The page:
Essential Scrum Metrics

Some of my most rewarding professional experiences have been in leading teams through Agile transformations, adopting scrum. I've guided not only engineering teams through this transition, but even business and operations groups such as the archivists at a major media company. Very early at a publishing company a supervisor told me that "we won't do Agile" because people with our brands "need deadlines." He believed that Agile meant 'loosey-goosey' and inefficient. He also believed that we wouldn't get good metrics from a scrum team. That's definitely not the case, and in this piece I'll provide a brief overview of 3 metrics that I believe should be observed and reported.

First, the sprint and release burndown will provide a view of the team's progress at a glance. This chart is a representation of the effort remaining over a period of time, and if updated on a daily basis it can help the scrum master to predict whether the team will be able to achieve their sprint goals. As you can see in the example below, along the horizontal axis is displayed each spring the team has in a given release. On the vertical axis we have the sum of all effort of all active backlog items at the start of each sprint. The remaining effort decreases over time (at least it should!) as the backlog items are moved to 'done.' In terms of the effort indicated on the horizontal, that's decided by how the scrum team has decided to measure it. My preference is in story points, although it can be 'size' or hours. I really don't like to use hours, because a big reason to use sizes or story points is to get away from inaccurate time estimates.

via Microsoft

Second we have sprint velocity, which is my favorite to look at. All of my teams have used story points following the fibonacci sequence. The cap is either 8 or 13, depending on what makes sense to the team, although 8 is usually what I see most often as the limit. The total of all story points committed to in a sprint is counted, and at the end of the sprint we compare the completed points versus committed. If a team committed to a total of 91 points but completed 73, that's an 80% completion rate for the sprint. Still nothing to be alarmed at, as of yet. In the retrospective the team might identify causes, such as unexpected illness of a teammate, an emergency situation that divided the teams focus, or something else. After a few sprints you can take the average of the total completed over time and find the 'sweet spot.' For example, if the team completed 73, 79, 68, and 81 story points, we could suggest that the team's current capacity is right around 75. The scrum master should remind the team of this before they commit and kick off the next sprint. Over time the team will learn what it can do and should begin planning more accurately, and the percent complete will ideally approach 100.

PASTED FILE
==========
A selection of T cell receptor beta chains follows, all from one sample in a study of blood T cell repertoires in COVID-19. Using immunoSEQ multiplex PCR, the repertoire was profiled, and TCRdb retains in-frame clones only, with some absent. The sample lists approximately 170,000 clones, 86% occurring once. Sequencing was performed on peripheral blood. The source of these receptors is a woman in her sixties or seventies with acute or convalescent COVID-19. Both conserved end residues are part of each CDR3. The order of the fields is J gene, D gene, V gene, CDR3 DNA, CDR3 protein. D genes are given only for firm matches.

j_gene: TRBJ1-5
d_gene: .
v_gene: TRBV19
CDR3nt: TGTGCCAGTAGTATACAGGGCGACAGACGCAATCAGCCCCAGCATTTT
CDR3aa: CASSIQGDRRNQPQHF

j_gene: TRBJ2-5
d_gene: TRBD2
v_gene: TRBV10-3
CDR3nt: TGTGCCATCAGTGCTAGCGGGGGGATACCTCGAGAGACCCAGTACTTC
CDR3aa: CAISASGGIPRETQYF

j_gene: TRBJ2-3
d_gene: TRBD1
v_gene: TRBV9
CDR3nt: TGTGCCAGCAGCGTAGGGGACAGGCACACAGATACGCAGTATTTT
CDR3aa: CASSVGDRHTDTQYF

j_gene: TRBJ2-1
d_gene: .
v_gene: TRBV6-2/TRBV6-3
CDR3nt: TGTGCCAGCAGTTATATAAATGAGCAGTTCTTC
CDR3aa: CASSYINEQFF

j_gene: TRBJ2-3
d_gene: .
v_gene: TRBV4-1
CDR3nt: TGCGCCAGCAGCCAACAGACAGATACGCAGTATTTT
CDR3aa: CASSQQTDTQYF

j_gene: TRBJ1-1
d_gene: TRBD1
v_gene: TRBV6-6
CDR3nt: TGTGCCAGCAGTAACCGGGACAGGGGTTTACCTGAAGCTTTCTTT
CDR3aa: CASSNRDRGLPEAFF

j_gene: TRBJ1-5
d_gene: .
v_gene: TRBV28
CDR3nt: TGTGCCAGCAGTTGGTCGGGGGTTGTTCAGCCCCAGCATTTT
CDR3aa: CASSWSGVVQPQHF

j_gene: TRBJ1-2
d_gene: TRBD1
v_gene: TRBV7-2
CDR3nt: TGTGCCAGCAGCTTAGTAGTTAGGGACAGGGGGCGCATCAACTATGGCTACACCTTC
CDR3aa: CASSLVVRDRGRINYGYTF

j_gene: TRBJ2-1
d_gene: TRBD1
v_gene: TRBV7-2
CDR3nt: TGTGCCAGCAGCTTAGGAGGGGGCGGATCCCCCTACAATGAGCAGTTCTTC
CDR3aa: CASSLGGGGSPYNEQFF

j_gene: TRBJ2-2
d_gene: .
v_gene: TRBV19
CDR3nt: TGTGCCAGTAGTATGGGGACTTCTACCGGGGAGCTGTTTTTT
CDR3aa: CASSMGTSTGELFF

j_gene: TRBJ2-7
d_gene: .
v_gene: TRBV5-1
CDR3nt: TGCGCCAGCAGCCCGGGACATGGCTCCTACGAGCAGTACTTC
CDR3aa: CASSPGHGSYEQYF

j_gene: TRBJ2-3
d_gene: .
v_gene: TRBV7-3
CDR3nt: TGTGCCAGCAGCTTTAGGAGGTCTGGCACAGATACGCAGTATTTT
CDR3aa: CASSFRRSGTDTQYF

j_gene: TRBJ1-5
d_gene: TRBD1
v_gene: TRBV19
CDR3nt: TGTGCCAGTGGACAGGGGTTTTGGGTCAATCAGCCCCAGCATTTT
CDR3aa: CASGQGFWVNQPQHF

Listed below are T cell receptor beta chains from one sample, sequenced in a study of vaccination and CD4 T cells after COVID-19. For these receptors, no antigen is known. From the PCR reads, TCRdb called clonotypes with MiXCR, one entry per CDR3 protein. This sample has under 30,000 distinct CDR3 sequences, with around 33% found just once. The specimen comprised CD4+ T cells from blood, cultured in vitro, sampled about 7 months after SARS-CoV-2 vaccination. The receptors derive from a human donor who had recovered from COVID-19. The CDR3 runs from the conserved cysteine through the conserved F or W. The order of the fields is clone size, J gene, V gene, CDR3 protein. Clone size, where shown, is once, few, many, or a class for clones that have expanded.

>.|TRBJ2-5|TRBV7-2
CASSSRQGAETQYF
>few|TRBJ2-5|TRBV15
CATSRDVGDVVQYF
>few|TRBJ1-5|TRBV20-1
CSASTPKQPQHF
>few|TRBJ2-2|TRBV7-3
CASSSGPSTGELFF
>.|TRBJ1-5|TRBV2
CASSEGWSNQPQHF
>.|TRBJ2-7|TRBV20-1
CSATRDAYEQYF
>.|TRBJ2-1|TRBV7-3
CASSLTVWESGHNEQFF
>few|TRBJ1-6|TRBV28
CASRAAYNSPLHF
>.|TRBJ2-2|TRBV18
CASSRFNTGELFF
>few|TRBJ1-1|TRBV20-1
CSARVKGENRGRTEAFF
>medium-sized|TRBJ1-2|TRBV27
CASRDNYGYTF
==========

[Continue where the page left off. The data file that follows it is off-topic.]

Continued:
via Microsoft

A third area to track is scope change. This is the number of stories added to a project during a given release, and it's unfortunately overlooked quite often. In a perfect world the team would know everything it had to do to complete a project before work begins, but that's just a fantasy. Plans change, and a part of being 'Agile' is having the ability to adapt quickly to what's being learned. Keep in mind that scope change is when existing plans change, while scope creep happens when stakeholders slip in additional features or requests. Excessive scope change (or scope creep) can delay a release. A good Agile tracking system will offer a way to keep an eye on changing scope.

There are certainly other factors to keep in mind, particularly when reporting Scrum metrics. One is to evaluate team capacity. The scrum team should already be doing this during planning of each sprint, as they sort out who will be out of office and consider their average capacity, as discussed above under sprint velocity. If the team is struggling to deliver on time, even at full capacity, then either expectations need to be lowered, or more members added to the team. The challenge with adding new people to the project is the time and effort it takes to bring them up to speed. That alone can easily create a slowdown in the short term, but if it's a long-term project the benefits will be seen in the long run. 

Another, final item to watch is escaped defects. These are bugs that were missed by the team and quality assurance, making it into production. They can create frustration in end users, lowering customer satisfaction. If the number of bugs in production trends higher, then development and quality assurance processes need to be scrutinized, and the sooner the better. 

This was a simple 'Scrum Metrics 101,' and I hope you've found it useful.